This whitepaper details REO’s methodology for designing an online experience that
meets both the commercial objectives of an organisation along with the needs of its
customers. Easily said, less simple to achieve.
A methodology is defined as ‘a system of methods’, a description which correctly highlights
the connected and interdependent nature of every element: the outputs of each
part act as the input to the next. Any attempt to skip or minimise part of the process will
result, at best, in a sub-optimal design and at worst, the complete failure of the project.
The REO Experience Design Methodology is based on years of experience in creating
compelling and effective online user experiences. The design (or redesign) of a digital
experience needs to recognise and respect the combination of the rational and the emotional;
the creative and the pragmatic.
Critically, the methodology establishes the constraints around an experience design
project: from brand guidelines to budget and resource; from existing infrastructure to
emotive drivers. In doing so it provides a framework and direction within which creativity
can be freely applied and which allows for maximum experimentation with minimum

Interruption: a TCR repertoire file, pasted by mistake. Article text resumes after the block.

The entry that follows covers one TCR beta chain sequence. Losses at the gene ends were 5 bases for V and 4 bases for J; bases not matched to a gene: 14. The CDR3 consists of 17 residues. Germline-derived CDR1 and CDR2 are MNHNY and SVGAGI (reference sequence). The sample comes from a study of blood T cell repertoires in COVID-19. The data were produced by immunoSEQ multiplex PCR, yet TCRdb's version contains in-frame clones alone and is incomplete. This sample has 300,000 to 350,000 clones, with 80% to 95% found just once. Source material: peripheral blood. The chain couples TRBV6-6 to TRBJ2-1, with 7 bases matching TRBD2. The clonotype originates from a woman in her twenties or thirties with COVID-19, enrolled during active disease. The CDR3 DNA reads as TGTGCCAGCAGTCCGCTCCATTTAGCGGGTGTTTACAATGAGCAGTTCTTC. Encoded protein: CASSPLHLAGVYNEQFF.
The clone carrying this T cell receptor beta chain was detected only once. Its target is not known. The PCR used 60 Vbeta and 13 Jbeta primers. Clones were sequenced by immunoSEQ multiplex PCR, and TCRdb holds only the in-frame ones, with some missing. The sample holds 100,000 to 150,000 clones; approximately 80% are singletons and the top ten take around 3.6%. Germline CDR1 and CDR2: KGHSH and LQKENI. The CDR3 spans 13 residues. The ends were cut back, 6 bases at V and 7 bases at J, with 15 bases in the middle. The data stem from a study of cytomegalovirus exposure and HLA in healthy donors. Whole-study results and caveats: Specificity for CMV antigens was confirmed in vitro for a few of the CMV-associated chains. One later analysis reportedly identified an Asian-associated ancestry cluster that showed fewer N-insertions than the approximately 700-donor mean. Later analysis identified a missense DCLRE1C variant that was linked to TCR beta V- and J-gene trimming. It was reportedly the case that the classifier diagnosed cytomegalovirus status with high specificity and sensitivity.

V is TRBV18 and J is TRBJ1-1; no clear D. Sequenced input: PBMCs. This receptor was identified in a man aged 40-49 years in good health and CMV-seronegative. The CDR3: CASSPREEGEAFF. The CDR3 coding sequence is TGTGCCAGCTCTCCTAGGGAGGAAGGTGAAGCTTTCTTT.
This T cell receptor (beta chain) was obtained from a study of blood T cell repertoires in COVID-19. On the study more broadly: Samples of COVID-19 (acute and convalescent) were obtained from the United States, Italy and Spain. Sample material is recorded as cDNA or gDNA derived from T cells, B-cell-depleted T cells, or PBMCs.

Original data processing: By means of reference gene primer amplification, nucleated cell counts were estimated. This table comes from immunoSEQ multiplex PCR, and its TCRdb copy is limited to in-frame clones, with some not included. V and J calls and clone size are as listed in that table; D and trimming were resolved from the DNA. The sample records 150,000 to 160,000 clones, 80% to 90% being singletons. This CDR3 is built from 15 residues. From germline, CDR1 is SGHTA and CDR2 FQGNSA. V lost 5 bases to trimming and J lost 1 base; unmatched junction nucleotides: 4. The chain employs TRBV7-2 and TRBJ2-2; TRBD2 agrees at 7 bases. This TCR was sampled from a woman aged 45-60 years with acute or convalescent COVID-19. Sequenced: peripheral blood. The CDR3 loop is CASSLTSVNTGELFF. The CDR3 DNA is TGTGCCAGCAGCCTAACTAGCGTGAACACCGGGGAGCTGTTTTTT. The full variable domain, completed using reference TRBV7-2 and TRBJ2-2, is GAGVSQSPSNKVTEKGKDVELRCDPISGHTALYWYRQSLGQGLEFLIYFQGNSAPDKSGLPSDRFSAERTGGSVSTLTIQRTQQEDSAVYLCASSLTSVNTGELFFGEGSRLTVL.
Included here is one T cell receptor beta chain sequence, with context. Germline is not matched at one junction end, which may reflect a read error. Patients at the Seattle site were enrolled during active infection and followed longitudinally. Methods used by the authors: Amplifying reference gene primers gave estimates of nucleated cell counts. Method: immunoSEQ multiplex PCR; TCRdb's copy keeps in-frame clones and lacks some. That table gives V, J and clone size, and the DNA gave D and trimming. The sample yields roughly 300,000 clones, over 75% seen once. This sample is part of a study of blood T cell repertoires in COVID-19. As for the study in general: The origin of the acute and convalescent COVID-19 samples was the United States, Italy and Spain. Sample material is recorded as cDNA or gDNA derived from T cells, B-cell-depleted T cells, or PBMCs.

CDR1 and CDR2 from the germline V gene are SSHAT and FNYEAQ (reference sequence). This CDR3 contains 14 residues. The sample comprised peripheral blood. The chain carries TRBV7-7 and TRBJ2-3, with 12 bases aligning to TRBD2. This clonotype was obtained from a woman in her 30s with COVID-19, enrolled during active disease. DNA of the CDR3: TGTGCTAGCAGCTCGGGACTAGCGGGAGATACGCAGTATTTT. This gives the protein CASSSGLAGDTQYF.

The methodology is illustrated in a simplified form later in the document, with the key
elements described in some detail. That said, to fully expand on each element would
be to write the textbook and, of course, while the methodology itself doesn’t change
(indeed it cannot change), every experience design project is unique.
There is, however, one constant: meeting the needs of your customers
A wise Frenchman, Jean-Baptiste Alphonse Karr, once said, “plus ça change, plus c’est
la même chose”, meaning “the more things change, the more they stay the same”. This
is certainly true of customer experience.
Today’s customer journey is more complex than 20 years ago, no doubt, but one thing
remains consistent: the companies that succeed in growing and maintaining their customer
base are those that can deliver the most enjoyable, seamless, and helpful customer
experience, both online and offline.
The motivations for redesigning an organisation’s digital customer experience can me
myriad, but they are too often driven by emotions rather than evidence; a sense that a
website design has become outdated, that competitors are more contemporary, that a
redesign will transform business performance, or simply the personal opinion of a senior